Metaphors of Mind in Fiction and Psychology

Metaphors of Mind in Fiction and Psychology

Michael S. Kearns
Copyright Date: 1987
Pages: 272
https://www.jstor.org/stable/j.ctt130hmz9
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  • Book Info
    Metaphors of Mind in Fiction and Psychology
    Book Description:

    Curiosity about the human mind -- what it is and how it functions -- began long before modern psychology. But because the mind and its processes are so elusive, they could be described only by means of metaphor. Michael Kearns, in this prize-winning study, examines the development of metaphors of the mind in psychological writings from Hobbes through William James and in fiction from Defoe through Henry James.

    Throughout the eighteenth century and even into the early nineteenth, metaphors of the mind as a relatively simple entity, either mechanical or biological, dominated both those engaged in psychological theorizing and novelists ranging from Richardson and Smollett through Dickens and the Brontes.

    In the nineteenth century, such psychologists as Herbert Spencer and Alexander Bain conceived of the mind as a complex organism quite different from that embodied in earlier thinking, but their figurative language did not keep pace. The result was a tension between theoretical expression and actual discussion of mental phenomena.

    eISBN: 978-0-8131-6335-2
    Subjects: Language & Literature, Psychology

Table of Contents

  1. Front Matter
    (pp. i-iv)
  2. Table of Contents
    (pp. v-vi)
  3. ACKNOWLEDGMENTS
    (pp. vii-x)
  4. I THE PROBLEM OF METAPHORS OF MIND
    (pp. 1-20)

    Early in the nineteenth century, Samuel Coleridge compiled an entertaining list of the dominant metaphors of mind used by psychological philosophers of the eighteenth century. Coleridge starts by applauding Aristotle’s position on the association principle, a position he praises as entirely “unmixed with fiction” in contrast to those descriptions offered by later writers. According to Coleridge, Aristotle spoke of “no successive particles propagating motion like billiard balls (as Hobbes;) nor of nervous or animal spirits, where inanimate and irrational solids are thawed down, and distilled, or filtrated by ascension, into living and intelligent fluids, that etch and re-etch engravings on...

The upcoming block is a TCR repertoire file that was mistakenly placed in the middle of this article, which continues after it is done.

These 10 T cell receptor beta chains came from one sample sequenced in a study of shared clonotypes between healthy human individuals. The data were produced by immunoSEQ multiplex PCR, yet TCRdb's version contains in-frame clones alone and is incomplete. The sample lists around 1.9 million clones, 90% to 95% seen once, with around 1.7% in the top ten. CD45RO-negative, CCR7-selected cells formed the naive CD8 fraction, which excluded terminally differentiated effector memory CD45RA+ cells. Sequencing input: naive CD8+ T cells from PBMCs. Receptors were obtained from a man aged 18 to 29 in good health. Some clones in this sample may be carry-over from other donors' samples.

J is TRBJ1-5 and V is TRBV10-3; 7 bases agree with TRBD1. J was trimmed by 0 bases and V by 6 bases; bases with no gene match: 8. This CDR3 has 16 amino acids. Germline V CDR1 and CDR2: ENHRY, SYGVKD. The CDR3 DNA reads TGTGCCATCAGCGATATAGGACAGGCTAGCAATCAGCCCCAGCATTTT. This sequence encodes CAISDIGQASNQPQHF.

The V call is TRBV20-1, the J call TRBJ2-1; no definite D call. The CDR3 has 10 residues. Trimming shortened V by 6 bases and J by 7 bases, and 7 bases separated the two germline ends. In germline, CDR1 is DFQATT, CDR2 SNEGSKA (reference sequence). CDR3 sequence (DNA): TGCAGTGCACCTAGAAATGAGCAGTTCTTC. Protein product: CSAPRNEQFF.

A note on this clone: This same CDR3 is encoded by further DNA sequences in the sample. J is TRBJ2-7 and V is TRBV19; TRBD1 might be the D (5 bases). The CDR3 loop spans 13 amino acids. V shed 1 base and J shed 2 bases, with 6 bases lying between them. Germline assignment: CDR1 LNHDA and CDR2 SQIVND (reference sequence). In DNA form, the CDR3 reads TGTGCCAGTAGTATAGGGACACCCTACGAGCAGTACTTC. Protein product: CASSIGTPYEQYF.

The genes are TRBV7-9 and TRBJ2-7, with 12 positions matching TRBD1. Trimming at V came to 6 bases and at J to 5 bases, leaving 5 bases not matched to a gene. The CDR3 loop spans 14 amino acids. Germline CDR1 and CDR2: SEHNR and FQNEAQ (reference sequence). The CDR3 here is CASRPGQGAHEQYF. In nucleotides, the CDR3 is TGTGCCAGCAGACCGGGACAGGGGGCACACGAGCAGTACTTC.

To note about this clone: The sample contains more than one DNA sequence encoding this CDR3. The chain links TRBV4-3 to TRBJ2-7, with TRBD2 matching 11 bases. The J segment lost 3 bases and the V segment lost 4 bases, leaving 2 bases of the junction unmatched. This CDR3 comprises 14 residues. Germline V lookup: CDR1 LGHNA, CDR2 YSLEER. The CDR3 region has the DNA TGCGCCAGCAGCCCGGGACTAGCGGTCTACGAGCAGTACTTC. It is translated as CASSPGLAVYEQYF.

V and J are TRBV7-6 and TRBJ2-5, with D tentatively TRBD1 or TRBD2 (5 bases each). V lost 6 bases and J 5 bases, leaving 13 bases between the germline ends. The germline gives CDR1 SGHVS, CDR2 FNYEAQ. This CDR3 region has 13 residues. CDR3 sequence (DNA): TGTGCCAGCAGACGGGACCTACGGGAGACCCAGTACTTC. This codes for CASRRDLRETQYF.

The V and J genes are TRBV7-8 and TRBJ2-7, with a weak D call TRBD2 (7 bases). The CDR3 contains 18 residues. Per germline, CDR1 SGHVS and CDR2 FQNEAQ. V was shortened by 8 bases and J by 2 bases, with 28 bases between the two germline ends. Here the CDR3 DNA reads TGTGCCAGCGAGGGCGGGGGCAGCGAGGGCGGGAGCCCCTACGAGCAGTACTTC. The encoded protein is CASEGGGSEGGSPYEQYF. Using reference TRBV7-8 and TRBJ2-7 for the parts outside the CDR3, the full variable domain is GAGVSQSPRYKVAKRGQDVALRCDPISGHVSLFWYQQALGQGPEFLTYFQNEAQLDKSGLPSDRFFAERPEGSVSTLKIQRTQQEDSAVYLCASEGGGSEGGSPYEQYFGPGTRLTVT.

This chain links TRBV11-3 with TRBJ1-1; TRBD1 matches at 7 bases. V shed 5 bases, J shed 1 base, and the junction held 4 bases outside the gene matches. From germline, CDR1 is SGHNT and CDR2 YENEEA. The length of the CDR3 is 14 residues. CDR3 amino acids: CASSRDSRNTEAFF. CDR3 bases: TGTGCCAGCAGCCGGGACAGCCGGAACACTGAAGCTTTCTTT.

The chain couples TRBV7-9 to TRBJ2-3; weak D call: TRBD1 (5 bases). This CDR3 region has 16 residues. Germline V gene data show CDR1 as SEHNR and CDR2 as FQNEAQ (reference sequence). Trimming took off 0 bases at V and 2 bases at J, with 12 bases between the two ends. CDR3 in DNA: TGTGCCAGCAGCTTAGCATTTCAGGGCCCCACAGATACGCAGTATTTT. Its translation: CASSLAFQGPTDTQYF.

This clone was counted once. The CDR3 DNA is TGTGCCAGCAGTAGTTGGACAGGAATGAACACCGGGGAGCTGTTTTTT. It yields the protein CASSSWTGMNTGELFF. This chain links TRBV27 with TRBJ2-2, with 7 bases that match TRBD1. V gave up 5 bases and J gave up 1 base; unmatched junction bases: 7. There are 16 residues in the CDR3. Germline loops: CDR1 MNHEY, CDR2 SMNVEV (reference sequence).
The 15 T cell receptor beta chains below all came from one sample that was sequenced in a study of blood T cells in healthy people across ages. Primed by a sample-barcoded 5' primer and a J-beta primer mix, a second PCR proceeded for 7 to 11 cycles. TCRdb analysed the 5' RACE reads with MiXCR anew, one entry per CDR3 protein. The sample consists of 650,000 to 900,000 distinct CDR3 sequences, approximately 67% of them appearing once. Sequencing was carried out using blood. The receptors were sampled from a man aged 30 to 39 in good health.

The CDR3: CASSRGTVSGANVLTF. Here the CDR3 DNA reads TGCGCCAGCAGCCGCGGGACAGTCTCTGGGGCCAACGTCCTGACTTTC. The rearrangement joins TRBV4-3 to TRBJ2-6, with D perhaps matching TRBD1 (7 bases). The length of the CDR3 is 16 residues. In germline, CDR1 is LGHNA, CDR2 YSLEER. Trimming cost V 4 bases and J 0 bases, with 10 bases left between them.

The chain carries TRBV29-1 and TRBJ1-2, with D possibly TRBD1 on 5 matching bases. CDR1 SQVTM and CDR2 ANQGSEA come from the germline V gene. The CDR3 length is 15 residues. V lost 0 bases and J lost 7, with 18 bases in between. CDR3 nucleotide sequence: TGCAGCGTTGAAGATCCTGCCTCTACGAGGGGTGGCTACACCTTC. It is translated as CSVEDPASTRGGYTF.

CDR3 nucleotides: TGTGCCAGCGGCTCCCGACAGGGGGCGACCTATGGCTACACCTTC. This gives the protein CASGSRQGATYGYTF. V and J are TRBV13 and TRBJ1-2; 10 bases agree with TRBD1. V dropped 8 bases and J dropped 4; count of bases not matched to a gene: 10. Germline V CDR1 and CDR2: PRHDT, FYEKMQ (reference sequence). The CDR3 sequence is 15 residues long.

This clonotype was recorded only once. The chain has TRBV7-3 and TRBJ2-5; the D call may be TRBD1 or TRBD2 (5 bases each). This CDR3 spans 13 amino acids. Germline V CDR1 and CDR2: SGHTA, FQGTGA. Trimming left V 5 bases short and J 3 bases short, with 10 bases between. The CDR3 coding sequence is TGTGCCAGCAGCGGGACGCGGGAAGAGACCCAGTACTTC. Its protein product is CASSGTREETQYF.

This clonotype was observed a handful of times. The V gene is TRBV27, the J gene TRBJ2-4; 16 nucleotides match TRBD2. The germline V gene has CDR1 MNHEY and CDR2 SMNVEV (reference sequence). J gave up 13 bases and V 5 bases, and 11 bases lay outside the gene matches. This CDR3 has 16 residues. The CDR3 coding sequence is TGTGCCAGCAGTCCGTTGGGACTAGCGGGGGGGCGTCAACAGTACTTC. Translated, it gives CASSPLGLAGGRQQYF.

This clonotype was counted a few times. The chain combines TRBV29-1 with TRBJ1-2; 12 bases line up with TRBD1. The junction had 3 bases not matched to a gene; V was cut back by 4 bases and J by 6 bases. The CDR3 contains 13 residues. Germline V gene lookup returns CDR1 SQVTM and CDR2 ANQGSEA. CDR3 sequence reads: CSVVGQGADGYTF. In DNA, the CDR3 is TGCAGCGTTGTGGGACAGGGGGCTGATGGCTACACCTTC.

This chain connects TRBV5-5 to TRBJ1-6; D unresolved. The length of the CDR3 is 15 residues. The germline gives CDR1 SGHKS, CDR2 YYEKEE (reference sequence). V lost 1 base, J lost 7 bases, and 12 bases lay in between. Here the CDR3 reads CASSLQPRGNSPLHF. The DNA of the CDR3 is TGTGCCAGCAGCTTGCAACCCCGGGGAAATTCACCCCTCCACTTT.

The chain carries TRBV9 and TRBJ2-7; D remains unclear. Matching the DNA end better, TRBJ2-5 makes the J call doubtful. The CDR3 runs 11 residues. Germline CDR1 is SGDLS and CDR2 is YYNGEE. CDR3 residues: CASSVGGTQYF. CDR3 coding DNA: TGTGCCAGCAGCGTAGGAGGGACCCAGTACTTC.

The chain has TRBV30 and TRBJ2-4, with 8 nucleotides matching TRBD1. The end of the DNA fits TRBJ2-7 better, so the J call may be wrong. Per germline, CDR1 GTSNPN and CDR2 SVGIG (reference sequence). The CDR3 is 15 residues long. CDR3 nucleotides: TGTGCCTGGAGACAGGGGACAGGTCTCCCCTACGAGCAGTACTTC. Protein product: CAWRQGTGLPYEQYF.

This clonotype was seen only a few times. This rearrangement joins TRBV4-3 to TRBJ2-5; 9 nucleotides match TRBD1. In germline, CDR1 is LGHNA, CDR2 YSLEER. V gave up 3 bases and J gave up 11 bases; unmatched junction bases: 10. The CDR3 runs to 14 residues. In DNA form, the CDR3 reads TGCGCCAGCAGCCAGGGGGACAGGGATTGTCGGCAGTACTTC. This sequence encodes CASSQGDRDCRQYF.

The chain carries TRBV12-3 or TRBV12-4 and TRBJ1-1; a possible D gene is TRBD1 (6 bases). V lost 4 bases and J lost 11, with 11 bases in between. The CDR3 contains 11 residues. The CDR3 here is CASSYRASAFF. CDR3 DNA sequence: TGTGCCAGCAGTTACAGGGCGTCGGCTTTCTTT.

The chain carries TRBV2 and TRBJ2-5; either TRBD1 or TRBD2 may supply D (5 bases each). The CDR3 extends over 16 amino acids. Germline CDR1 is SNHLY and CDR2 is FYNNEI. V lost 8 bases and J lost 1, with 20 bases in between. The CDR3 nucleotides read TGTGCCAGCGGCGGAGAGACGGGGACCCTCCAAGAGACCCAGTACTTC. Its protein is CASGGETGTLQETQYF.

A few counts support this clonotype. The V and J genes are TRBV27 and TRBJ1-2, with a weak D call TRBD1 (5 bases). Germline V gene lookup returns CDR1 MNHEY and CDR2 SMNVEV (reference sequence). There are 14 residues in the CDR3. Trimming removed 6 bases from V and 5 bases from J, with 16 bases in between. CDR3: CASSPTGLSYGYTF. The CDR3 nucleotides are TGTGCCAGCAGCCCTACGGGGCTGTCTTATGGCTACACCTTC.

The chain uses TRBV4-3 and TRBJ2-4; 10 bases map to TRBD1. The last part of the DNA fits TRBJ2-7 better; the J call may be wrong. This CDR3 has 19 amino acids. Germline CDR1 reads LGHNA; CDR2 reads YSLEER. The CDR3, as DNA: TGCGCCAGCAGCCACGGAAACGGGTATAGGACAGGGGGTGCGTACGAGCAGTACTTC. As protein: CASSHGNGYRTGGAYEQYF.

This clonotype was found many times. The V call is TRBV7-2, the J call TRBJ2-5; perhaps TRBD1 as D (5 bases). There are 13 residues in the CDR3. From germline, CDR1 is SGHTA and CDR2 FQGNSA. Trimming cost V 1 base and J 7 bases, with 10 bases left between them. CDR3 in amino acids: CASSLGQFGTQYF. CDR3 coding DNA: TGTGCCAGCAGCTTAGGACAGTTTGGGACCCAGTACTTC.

5. II METAPHOR THEORY AND METAPHORS OF MIND
    (pp. 21-44)

    Metaphor theory has been a scene of extensive activity in the past two decades. Today we can say that the field not only has been discovered but finally is being properly explored; in Wayne Booth’s apt metaphor, “students of metaphor have positively pullulated” (49). After centuries of neglect, regarded at best as ornamental to the main business of conveying information about tangible realities, metaphor is now recognized as one of the most challenging aspects of language. In particular, “the problem of metaphor” comprises a number of questions. Max Black has listed the most central of them:

    1. How do we recognize...

  6. III CORPUSCULAR THOUGHTS, TANGIBLE MINDS: EIGHTEENTH-CENTURY PSYCHOLOGY AND FICTION
    (pp. 45-87)